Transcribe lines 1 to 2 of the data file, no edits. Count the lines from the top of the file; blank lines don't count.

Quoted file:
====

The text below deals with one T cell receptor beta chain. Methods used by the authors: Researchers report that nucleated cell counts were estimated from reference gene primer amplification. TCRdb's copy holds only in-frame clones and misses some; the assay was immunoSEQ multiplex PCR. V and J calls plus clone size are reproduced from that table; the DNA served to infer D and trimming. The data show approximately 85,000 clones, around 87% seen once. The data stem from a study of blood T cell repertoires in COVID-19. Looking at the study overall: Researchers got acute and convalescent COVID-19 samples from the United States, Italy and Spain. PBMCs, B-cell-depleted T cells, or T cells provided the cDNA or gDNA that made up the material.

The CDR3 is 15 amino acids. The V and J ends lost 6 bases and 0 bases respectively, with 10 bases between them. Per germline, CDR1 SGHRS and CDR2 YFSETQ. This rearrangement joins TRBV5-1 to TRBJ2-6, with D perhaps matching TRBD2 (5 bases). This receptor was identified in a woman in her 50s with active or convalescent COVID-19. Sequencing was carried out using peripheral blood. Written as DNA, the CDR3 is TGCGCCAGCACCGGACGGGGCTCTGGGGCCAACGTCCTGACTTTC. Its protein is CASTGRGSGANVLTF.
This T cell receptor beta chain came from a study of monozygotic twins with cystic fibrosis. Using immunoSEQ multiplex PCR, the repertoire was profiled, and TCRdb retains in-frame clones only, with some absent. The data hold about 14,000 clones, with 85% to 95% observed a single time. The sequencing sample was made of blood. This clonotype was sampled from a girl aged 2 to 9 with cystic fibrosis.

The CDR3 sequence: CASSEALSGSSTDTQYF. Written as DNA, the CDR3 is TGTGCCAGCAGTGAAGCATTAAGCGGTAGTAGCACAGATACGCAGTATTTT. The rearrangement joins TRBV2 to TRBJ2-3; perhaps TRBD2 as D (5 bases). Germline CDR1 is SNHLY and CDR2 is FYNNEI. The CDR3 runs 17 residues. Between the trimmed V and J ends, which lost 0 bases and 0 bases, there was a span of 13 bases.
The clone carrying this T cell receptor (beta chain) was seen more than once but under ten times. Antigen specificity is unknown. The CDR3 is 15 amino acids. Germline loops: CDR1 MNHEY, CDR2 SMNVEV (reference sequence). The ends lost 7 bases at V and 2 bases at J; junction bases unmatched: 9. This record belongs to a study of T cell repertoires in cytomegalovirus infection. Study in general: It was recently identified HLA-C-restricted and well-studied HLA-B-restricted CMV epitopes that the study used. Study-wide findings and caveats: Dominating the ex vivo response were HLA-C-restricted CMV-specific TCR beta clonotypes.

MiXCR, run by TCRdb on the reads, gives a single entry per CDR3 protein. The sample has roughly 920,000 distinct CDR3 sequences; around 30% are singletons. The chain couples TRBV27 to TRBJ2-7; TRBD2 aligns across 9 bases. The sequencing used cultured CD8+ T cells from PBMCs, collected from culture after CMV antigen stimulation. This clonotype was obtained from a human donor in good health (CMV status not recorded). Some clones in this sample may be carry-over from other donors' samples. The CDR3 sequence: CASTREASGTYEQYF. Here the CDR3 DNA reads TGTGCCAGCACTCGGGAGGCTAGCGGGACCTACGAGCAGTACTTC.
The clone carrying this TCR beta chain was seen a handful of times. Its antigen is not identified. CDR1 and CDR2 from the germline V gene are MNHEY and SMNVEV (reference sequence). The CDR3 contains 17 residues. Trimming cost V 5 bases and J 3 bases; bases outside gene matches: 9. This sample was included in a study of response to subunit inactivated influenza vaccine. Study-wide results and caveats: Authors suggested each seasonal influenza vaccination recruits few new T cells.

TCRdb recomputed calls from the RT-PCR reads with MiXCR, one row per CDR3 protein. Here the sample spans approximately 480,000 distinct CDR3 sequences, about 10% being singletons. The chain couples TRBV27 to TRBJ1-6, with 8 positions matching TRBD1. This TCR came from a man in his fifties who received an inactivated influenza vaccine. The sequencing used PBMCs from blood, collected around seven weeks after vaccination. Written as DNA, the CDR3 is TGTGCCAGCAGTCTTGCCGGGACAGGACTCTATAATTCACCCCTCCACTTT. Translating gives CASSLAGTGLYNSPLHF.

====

The text below deals with one T cell receptor beta chain. Methods used by the authors: Researchers report that nucleated cell counts were estimated from reference gene primer amplification. TCRdb's copy holds only in-frame clones and misses some; the assay was immunoSEQ multiplex PCR. V and J calls plus clone size are reproduced from that table; the DNA served to infer D and trimming. The data show approximately 85,000 clones, around 87% seen once. The data stem from a study of blood T cell repertoires in COVID-19. Looking at the study overall: Researchers got acute and convalescent COVID-19 samples from the United States, Italy and Spain. PBMCs, B-cell-depleted T cells, or T cells provided the cDNA or gDNA that made up the material.

The CDR3 is 15 amino acids. The V and J ends lost 6 bases and 0 bases respectively, with 10 bases between them. Per germline, CDR1 SGHRS and CDR2 YFSETQ. This rearrangement joins TRBV5-1 to TRBJ2-6, with D perhaps matching TRBD2 (5 bases). This receptor was identified in a woman in her 50s with active or convalescent COVID-19. Sequencing was carried out using peripheral blood. Written as DNA, the CDR3 is TGCGCCAGCACCGGACGGGGCTCTGGGGCCAACGTCCTGACTTTC. Its protein is CASTGRGSGANVLTF.